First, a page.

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Alternative Facts About Kids These Days (…or any day for that matter)

(Social Media, before Insta-book)

According to an article in the Guardian, young adult fantasy films were all the rage a few years ago but that times had changed and teenagers no longer had a taste for such things. What? Kubrick’s A Clockwork Orange will always be my #1 favourite “Y.A.” fantasy film.

The article was of course referring to Harry Potter & Co. and yes, times have changed but teenagers today are the same as when The Who sang “The Kids are alright” in 1968, The Offspring sang The Kids Aren’t Alright in 1998, and they’re the same as those streaming Aggretsuko in 2018.

They all have the same problems, the same battles, the same dreams. They have the same life challenges like eating disorders, bullying – mobbing*, studies, exclusion, depression, money, parents… parenthood, it’s just they’re going about it differently, using today’s tools.

* Mobbing? Let’s see… Aged eleven, I got sent to a secondary school in London, with my posh private primary school accent and shiny shoes I was meat. One day in class the Alpha lad got the other boys to walk past my desk and hit me over the head. I waited until it was the Alpha lad’s turn, stood up and swung a punch. I knew I was in for a beating, the others knew I was in for a beating but apparently, it was some sort of test. They weren’t expecting a posh kid to fight back and I became one of the lads after that.

The second and last time I remember standing up to a mobbing was when I was 14 or so. I worked in a grocery store near home after school, filling shelves and delivering small orders to nearby clients. One day, leaving the shop through the back door I suddenly found myself surrounded by several boys who worked next door. Outnumbered but very pissed off, I ran home, just up the road, picked up an empty glass milk bottle and ran back down to the shop. Two things then happened: 1) my brother saw me and took the bottle away from me (said I had to settle things without the bottle) and 2) a big kid who worked in another shop stepped out and told the kids to leave me alone or else. Surprised that a kid like me knew how to look after himself and had a karateka friend the lads left me alone after that… just goes to show that appearances can be deceiving.

Dispelling Myths and Legends

Wanting to show that things weren’t any easier today The Guardian, them again, published an article about how being single today in the UK was tough. The journalist wrote and I paraphrase, “…ordinarily, we like to scare the hell out of our youth by claiming that Sex is bad, don’t do drugs and Rock’n’roll died with Amy Winehouse – here’s Ed Sheeran!*…”
*Really? Ed Sheeran? And who’s “We”? Millennials? Adults? Journalists? … Millennial Adult Journalists? Personally, the only people I want to scare off are those who try imposing alternative facts or disrupting personal boundaries.

OK, so the journalist was making a point but take a minute to think how teenagers, Gen Zers, read that message? I know how I read it. a) It forgets that reverse psychology is water off a duck’s back to a teenager, b) It perpetuates, not bridges the “Us & Them” chasm-like divide between teenagers and adults and most importantly, c) it ignores the fact that most teenagers don’t give a *Hoot* what Main Stream Media in general or the Guardian, in particular, have to say.
(For the record, Rock’n’Roll didn’t die with Amy Winehouse, it died with Elvis, everyone over 40 knows that.)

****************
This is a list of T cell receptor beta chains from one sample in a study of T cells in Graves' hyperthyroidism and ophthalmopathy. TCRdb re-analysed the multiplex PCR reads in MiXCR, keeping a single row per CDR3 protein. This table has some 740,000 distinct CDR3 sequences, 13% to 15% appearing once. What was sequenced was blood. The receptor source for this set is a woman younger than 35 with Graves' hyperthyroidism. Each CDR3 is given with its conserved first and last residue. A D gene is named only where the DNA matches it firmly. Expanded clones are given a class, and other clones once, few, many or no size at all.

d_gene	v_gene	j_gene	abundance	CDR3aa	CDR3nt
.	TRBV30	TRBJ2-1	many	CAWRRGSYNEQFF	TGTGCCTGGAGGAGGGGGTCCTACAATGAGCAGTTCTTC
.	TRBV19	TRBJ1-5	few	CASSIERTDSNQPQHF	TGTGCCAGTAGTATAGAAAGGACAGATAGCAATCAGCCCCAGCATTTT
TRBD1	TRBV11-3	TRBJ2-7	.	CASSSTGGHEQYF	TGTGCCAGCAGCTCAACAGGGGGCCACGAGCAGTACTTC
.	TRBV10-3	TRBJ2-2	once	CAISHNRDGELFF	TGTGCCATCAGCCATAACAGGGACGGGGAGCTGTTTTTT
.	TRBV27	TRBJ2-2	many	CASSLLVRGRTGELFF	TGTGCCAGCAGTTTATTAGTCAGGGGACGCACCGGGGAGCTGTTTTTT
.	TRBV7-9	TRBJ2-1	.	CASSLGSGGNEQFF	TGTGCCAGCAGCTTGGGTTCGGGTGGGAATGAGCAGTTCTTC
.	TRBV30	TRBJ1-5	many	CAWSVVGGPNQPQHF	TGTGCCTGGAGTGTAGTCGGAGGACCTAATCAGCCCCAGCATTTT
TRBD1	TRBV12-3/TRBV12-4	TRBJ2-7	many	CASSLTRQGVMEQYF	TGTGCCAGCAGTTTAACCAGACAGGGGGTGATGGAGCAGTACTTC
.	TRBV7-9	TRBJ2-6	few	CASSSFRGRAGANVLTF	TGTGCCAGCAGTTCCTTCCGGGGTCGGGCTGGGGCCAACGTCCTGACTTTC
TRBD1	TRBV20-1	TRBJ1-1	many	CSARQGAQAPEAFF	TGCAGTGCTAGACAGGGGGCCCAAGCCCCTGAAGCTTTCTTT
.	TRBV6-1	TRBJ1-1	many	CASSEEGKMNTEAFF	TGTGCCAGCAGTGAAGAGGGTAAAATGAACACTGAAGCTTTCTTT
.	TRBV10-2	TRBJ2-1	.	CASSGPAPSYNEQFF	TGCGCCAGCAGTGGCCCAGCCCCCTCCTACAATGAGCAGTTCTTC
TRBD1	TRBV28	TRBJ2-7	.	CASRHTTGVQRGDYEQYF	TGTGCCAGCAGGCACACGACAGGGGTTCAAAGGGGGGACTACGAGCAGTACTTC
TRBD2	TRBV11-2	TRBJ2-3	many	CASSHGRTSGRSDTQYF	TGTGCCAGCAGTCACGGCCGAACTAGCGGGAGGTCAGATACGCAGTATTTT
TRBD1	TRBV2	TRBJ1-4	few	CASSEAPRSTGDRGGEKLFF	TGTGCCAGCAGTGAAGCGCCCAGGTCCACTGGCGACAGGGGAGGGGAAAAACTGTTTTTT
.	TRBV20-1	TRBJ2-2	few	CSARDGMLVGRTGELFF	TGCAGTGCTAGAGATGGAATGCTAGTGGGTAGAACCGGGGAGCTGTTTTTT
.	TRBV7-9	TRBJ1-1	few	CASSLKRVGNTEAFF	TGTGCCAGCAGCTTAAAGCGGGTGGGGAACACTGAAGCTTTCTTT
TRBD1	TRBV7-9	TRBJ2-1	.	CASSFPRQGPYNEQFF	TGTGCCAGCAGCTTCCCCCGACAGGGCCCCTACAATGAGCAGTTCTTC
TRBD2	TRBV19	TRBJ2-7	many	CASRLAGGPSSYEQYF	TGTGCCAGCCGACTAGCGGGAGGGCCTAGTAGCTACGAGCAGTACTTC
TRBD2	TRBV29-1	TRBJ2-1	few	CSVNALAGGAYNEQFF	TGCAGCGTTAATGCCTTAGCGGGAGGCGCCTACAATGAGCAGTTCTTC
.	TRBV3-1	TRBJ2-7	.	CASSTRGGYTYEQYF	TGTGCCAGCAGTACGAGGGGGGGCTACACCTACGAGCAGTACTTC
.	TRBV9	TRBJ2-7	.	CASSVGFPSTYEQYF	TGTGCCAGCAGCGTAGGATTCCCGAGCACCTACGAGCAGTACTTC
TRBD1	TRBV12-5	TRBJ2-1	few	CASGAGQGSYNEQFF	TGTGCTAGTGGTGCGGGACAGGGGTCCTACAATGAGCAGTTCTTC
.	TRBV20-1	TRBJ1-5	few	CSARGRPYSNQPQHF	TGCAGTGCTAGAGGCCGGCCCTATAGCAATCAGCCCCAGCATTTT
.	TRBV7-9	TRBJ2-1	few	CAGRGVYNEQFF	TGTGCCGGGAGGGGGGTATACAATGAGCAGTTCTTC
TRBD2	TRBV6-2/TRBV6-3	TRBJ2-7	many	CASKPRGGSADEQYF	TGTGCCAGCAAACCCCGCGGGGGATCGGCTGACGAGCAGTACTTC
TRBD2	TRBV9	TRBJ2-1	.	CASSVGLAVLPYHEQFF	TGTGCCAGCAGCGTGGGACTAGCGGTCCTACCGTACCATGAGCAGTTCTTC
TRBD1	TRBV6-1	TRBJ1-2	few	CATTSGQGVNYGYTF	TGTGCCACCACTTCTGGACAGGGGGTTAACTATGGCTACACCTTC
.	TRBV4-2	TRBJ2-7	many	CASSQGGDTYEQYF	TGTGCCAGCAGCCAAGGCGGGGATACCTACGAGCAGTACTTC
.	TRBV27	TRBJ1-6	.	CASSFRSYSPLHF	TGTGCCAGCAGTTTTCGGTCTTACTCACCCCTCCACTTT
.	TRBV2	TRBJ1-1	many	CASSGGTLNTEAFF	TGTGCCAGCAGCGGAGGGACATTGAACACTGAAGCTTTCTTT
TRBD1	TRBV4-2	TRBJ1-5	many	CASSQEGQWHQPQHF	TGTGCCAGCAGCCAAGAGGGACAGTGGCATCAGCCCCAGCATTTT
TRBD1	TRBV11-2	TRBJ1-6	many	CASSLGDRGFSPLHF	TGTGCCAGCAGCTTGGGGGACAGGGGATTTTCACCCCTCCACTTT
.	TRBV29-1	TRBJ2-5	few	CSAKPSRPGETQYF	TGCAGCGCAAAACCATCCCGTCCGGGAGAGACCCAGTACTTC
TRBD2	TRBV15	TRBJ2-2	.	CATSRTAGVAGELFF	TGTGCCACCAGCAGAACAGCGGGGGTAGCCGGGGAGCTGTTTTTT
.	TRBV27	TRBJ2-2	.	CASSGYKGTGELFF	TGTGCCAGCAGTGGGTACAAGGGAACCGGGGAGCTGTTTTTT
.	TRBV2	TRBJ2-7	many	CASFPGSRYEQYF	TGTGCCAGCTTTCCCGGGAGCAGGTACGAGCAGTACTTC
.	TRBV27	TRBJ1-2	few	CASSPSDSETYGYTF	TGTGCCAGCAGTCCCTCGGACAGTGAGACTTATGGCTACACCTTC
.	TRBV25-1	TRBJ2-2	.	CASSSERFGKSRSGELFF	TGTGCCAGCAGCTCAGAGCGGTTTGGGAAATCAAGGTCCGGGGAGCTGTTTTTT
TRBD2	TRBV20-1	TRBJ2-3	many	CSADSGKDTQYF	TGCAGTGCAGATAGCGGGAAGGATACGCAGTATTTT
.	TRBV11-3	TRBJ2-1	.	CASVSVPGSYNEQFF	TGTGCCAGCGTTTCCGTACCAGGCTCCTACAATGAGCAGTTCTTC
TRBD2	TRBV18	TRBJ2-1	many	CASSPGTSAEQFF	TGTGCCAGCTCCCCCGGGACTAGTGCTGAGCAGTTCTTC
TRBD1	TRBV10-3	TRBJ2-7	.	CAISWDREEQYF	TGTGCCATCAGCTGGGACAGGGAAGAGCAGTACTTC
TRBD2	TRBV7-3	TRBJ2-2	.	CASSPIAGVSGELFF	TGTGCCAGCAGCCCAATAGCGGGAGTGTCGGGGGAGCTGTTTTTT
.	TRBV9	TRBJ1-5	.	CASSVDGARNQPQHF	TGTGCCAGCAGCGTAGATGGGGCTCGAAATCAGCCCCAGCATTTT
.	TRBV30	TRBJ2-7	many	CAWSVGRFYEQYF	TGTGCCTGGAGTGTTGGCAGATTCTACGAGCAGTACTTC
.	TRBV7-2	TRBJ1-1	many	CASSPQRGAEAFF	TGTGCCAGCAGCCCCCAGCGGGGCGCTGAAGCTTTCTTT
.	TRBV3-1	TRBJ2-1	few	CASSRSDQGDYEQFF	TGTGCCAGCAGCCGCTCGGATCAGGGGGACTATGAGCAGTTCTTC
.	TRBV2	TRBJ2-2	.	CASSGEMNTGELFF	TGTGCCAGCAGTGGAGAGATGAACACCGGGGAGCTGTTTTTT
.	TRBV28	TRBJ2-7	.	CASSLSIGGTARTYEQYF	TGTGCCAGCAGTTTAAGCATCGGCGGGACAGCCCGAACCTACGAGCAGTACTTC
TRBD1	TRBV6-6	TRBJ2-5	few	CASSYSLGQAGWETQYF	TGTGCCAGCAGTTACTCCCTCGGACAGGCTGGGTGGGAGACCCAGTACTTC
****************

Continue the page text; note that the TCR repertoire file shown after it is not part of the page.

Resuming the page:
But here’s the thing. Events in the US are showing that teenagers are stepping up and speaking out against the failings of a system driven by short-term corporate, political and journalistic gain. They always have done but now, instead of writing their anger on walls, virtual or IRL, they are taking it to senators and representatives and are being listened to. It’s a shame it took a mass shooting in a school to be heard. It also dispels the myth that wisdom comes with age and that the media, established or otherwise, channels unbiased, agenda-free information.

Speaking of myths, and legends. Personally, music was always and still is my special universe, a secret garden filled with demons & wizards, eagles, echoes, silver machines and stairways to heaven. That said, and according to this one particular article, it seems I’m reaching the age where because a fair number of my teenage Rock idols are, for various reasons passing away (Chris Squire, Lemmy, Keith Emerson, Greg Lake, Leonard Cohen, Gregg Allman… to name but them) my secret garden is slowly but surely, even inexorably disappearing into some black hole leaving me mourning my own mortality (seems I also have to throw away those pictures my son drew for me at school). Thankfully we live in an age where 60 is the new 40. Yes, my LPs are all beat up now but on the other hand, my digital library is very healthy and rather heteroclite, thank you.

Fight the Power

But why peddle the myth that Classic Rock is dead or will die out with its heroes? As long as the inspiration is there and the technology allows, Classic Rock will, like most other types of music, live on beyond the current crop of stars, musicians or paladins.

As Amy Whitehouse proved, Rock isn’t the reserve of 60+-year-old, male, white “Baby Boomers” or pseudo-intellectuals. It also proves the same problems exist today that got kids listening to Janis Joplin in the 60s, Lou Reed and Nico in the 70s, the Dead Kennedys in the 80s, the Nine Inch Nails in the 90s and Coldplay in the 00s.
Conclusion. Nobody is interested in the whole white male, pseudo-intelligentsia Rockism versus Popism thing. No really, who cares? Certainly not the kids. They have more important things to worry about, like being the adult in the room on more serious debates.